My personal feeling, and it’s a strong opinion, is that parents do need to be patient and persist to try veggies cooked in different ways for their children when they are young. I’m pleased to see my 2-yr. niece much away happily on butternut squash, bok choy, green beans, asparagus…. It’s all adult food but gently cooked and seasoned for a kid. My mother cannot speak/understand much English with her grandchildren, but she’s more than happy to send over veggie home-cooked ‘care’ food for them.

  7. This is a balanced and well presented blog post. I like how you present both arguments. I am convinced that a diet high in veggies and grains are far better than a diet high in meats. But as one commentator stated, I adhere to the wisdom of his grandfather and my mom that says “Everything in moderation.”

  8. Hi, TT!♥

    Personaly I am vegetarian .. On the other hand being vegetarian is not necessarly healthy for all of us, becouse if they don’t eat meat can “eat” something more dangerous then meat:sweats, alcohol, tabacco … which can also lead to diabetes, obesity ,cardiovascular disease or cancer … The most appropriate measure is to have all …to be balanced!

    It is interesting to see how people with terminal cancer can not eat protein products, especially meat…Proteins are actually the “bricks” who build tumor, unfortunately, and the body tries to defend how he can..

    Always very healthy and very well documented your article – smiles.

    Thank you for sharing! Wishing the Best of the Best!♥

    Kisses & Hugs ..

    Dy,

    ೋღ❤ღೋ

  9. What an interesting post. Great information.

    I’m also a meat eater who heavily incorporates fruits and vegetables into my diet. I think balance is key. Still, I have great respect for people who choose to be vegetarian.

    To me the big debate should really be the influx of fast food/junk food/pre-packaged foods into our diets. Talk about an epidemic! Combined with less active life-styles and we’ve major health problems going on.

  10. Very interesting post!

    I eat anything and I’ve always folllowed my father’s advice, “Everything is good for you, if taken moderately.” In other words, I have quite a balanced diet. I consume meat once to twice a week. My biggest source of protein is fish/seafood. I eat loads of fruits, vegetables, seeds, nuts and grains daily. I am perfectly healthy; in fact, my doctor told me recently, I have a heart of a 20 year old athlete, considering I just turned 39. I must be doing something right with the food I consume.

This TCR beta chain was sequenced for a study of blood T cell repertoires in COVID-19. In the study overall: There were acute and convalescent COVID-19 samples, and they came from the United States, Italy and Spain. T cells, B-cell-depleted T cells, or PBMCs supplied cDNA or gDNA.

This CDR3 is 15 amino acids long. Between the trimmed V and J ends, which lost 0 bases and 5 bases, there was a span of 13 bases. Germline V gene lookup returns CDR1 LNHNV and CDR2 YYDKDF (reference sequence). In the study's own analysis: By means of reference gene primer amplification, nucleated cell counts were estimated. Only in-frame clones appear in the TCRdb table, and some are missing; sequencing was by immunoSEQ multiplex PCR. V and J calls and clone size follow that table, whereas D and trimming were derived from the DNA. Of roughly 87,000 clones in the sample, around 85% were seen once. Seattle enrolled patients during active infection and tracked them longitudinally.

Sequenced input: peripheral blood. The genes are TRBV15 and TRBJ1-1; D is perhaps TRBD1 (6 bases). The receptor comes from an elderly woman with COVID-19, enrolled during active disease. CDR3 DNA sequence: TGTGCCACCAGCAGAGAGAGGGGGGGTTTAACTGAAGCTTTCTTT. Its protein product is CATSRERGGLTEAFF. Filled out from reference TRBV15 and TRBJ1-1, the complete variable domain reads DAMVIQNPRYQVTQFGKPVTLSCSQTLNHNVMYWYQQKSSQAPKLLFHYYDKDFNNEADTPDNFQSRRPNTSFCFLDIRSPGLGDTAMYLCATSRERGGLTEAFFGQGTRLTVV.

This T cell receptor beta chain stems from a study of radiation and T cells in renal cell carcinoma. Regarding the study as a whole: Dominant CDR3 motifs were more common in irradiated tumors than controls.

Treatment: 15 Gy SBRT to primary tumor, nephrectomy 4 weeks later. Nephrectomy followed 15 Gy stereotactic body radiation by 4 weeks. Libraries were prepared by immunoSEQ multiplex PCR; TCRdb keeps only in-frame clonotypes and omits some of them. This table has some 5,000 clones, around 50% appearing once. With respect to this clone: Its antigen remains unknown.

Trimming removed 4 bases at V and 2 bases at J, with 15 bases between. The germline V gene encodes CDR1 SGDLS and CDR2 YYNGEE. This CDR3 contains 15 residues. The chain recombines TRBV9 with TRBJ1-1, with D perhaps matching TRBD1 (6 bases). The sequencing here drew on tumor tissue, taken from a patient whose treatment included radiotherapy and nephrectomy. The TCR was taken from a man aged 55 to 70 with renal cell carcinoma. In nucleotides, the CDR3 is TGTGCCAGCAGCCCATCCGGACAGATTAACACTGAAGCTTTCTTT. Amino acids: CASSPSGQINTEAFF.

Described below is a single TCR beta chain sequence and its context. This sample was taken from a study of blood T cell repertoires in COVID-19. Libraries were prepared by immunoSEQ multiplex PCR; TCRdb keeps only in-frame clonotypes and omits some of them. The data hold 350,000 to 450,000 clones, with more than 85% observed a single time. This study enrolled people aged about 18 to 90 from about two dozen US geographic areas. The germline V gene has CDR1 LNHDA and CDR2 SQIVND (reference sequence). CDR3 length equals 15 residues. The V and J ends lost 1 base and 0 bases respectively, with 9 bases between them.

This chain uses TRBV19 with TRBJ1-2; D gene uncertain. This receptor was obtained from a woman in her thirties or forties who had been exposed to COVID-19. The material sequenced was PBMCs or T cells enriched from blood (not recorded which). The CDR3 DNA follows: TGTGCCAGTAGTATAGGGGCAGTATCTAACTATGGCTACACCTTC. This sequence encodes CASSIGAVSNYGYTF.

I don’t believe in the right or wrong choice of food you eat because I believe our anatomy is capable of adapting to what ever nutrients is given. It may change the structure of our DNA or how our body looks but it will not make us any less healthy. What makes us unhealthy is over-eating and not having a well-balanced diet.

  11. Pingback: B12: A Myth and A Note of Caution

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  13. Interesting article, TT! I call myself a vegetarian, which is a bit of a misnomer, because my diet is mostly fruit and grains. I do eat shrimp occasionally at restaurants, and small amounts of cheese. I take no supplements. According to the experts, I’m probably deficient in all sorts of “essentials”, and yet I feel great, have no significant health issues, and am one of the happiest people I know. I think the argument against vegetarianism is mainly a defensive one on the part of those who love to eat meat. None of their “scientific” reasons hold any water. On the other hand, I see no reason why people shouldn’t eat however they want. I respect everyone’s individual choice.

  14. In my lectures I always emphasize the difference of carnivores and herbivores and make clear that our jaw is much more similar to the jaw of plant-eating animals than it is to meat-eating animals.
    We just do not have teeth for ripping apart meat, we have teeth for chewing plants, vegetables and fruit.
    Our whole system is not really made for eating meat!

    • There are a lot of misconceptions about being a vegetarian. Vegetarian diets have a proportion of three macronutrients, which are complex carbohydrates, protein, and fat. Vegetarian food sources (plants) tend to be higher sources of most micronutrients. Protein is one of the main topics of debate as a lot of people think that you can only get protein from meat. That’s wrong, of course. Vegetarians get a lot of protein, if they eat a variety of fruits, vegetables, grains and legumes. What vegetarians don’t get is the excess protein of traditional American diet, excess that leads to kidney overload and mineral deficiency diseases.

      Thanks you for your comment.